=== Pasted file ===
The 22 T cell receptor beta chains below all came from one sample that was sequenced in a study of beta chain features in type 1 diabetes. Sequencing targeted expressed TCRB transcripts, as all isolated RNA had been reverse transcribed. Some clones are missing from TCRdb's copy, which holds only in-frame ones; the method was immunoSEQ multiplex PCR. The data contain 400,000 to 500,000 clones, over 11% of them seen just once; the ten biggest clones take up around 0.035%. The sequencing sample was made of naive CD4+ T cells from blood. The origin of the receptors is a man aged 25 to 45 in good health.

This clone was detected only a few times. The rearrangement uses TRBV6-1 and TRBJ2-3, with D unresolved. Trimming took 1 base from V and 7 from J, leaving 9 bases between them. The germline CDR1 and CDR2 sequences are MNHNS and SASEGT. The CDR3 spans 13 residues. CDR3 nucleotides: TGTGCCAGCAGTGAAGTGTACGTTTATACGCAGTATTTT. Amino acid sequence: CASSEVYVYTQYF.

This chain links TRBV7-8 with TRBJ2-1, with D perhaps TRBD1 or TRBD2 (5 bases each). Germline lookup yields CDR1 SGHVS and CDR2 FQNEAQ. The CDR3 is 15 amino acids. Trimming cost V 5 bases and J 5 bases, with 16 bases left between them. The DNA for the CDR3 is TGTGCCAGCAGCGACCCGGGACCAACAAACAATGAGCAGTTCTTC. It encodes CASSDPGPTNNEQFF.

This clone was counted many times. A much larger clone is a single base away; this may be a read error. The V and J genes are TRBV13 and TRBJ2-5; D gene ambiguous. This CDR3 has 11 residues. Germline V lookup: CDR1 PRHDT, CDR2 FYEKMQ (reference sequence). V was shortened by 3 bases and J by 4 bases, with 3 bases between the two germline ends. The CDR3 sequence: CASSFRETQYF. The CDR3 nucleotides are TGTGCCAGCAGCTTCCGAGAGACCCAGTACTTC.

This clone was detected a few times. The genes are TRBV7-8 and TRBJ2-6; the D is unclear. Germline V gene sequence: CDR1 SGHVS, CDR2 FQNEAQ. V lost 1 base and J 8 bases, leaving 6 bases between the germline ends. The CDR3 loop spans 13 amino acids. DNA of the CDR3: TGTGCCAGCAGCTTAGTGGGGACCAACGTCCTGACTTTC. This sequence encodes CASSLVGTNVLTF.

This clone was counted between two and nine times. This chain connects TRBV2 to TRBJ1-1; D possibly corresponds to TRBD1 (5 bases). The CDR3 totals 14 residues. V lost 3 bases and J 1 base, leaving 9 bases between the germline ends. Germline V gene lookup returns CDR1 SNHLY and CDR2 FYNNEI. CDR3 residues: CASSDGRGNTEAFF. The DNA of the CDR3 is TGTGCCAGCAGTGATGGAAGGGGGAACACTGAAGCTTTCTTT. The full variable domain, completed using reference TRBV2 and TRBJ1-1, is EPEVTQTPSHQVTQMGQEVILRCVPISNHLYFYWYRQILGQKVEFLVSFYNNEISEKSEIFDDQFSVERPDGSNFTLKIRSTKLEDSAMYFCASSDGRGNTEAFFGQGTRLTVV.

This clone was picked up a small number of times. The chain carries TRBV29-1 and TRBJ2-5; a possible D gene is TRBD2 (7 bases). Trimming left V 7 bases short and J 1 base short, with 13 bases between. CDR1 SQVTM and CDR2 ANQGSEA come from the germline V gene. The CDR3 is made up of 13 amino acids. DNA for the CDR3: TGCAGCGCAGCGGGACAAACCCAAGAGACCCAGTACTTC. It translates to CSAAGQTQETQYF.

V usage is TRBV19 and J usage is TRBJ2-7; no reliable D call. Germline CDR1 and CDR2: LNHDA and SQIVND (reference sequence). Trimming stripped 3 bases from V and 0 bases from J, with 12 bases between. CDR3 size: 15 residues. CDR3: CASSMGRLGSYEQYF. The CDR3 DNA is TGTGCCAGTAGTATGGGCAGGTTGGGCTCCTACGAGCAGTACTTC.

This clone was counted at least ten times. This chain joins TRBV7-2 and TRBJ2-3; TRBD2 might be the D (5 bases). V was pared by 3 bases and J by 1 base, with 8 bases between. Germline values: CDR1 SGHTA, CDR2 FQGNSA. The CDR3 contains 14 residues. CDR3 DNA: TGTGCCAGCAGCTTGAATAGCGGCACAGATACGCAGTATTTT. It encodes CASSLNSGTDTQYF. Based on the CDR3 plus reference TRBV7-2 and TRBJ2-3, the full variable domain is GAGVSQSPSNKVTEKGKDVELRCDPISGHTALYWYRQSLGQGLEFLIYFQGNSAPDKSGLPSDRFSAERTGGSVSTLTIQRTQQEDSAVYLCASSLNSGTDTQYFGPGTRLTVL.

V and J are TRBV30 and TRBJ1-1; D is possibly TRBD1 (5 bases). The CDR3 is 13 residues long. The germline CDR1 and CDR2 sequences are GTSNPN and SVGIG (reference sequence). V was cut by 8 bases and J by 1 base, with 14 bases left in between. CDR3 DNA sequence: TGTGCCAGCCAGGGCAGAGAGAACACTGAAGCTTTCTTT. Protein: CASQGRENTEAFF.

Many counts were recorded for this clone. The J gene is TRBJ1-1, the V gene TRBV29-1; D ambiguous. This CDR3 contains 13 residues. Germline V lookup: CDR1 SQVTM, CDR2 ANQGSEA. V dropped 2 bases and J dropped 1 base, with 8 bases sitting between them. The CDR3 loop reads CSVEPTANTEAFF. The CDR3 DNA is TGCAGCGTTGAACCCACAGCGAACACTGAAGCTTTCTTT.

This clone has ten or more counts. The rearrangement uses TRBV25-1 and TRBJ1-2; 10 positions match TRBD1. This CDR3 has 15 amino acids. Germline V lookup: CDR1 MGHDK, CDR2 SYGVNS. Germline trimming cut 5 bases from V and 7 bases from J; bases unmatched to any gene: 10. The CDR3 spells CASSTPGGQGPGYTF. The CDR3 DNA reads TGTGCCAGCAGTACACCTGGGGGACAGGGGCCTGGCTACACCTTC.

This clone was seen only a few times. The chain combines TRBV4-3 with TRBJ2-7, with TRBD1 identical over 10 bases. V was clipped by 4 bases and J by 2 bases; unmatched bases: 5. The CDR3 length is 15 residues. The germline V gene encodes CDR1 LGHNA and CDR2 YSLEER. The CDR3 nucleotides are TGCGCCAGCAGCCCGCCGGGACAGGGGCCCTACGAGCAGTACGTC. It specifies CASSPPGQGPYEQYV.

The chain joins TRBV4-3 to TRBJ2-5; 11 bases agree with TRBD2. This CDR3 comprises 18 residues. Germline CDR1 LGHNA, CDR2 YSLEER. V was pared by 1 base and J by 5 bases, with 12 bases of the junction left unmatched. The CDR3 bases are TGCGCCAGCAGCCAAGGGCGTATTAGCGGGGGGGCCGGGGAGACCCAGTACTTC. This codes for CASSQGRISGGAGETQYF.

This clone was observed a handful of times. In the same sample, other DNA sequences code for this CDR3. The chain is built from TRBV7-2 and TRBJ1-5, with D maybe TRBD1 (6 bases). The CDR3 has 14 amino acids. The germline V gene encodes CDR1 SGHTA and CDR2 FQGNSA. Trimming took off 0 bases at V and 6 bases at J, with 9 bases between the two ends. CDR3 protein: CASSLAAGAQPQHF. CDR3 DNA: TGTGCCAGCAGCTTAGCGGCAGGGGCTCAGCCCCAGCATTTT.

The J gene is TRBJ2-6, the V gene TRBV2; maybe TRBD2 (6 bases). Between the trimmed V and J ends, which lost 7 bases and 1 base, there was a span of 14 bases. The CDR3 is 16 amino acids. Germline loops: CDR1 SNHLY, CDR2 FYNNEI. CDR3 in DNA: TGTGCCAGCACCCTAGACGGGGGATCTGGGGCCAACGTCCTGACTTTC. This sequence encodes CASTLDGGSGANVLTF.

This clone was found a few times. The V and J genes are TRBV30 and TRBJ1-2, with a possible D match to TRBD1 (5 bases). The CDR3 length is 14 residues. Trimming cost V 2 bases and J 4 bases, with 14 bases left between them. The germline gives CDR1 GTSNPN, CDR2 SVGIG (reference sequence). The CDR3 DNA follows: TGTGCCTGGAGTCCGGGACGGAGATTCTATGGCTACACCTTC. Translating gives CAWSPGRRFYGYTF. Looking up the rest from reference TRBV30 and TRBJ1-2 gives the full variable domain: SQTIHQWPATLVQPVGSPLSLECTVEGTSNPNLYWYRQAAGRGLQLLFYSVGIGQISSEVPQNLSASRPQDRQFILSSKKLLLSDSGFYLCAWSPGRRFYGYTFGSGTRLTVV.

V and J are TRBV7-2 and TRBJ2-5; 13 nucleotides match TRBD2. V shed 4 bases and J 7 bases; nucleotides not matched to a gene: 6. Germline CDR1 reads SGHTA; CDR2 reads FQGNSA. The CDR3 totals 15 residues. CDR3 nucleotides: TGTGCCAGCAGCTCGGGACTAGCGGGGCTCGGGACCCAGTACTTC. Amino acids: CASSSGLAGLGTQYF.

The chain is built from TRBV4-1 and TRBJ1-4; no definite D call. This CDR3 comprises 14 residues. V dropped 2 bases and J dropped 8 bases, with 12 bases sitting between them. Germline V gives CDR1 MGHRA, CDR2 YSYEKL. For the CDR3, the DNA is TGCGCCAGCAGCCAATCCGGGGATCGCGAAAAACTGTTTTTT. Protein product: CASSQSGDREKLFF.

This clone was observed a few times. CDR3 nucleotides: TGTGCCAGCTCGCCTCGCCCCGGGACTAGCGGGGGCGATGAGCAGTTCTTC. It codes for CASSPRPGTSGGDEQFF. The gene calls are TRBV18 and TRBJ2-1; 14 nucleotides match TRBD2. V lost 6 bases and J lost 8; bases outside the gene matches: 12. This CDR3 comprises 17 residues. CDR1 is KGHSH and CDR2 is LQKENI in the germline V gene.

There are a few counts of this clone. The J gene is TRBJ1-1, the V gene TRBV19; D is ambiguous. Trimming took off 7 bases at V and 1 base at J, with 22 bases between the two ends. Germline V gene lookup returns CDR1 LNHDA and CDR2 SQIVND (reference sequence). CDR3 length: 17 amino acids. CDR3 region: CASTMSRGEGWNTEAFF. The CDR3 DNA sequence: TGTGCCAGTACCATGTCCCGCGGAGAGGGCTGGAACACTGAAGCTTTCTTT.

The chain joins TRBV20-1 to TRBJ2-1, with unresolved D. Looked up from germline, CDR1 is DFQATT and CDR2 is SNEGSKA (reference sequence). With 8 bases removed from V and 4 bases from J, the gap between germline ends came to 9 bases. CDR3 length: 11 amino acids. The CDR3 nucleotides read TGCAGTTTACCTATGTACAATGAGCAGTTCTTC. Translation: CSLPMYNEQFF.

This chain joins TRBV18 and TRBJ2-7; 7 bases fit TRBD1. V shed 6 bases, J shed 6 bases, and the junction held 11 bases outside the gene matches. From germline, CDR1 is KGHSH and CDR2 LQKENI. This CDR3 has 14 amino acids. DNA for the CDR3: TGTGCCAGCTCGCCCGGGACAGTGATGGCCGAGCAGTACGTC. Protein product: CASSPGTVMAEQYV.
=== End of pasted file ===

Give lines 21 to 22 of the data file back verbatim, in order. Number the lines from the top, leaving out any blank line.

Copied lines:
There are a few counts of this clone. The J gene is TRBJ1-1, the V gene TRBV19; D is ambiguous. Trimming took off 7 bases at V and 1 base at J, with 22 bases between the two ends. Germline V gene lookup returns CDR1 LNHDA and CDR2 SQIVND (reference sequence). CDR3 length: 17 amino acids. CDR3 region: CASTMSRGEGWNTEAFF. The CDR3 DNA sequence: TGTGCCAGTACCATGTCCCGCGGAGAGGGCTGGAACACTGAAGCTTTCTTT.

The chain joins TRBV20-1 to TRBJ2-1, with unresolved D. Looked up from germline, CDR1 is DFQATT and CDR2 is SNEGSKA (reference sequence). With 8 bases removed from V and 4 bases from J, the gap between germline ends came to 9 bases. CDR3 length: 11 amino acids. The CDR3 nucleotides read TGCAGTTTACCTATGTACAATGAGCAGTTCTTC. Translation: CSLPMYNEQFF.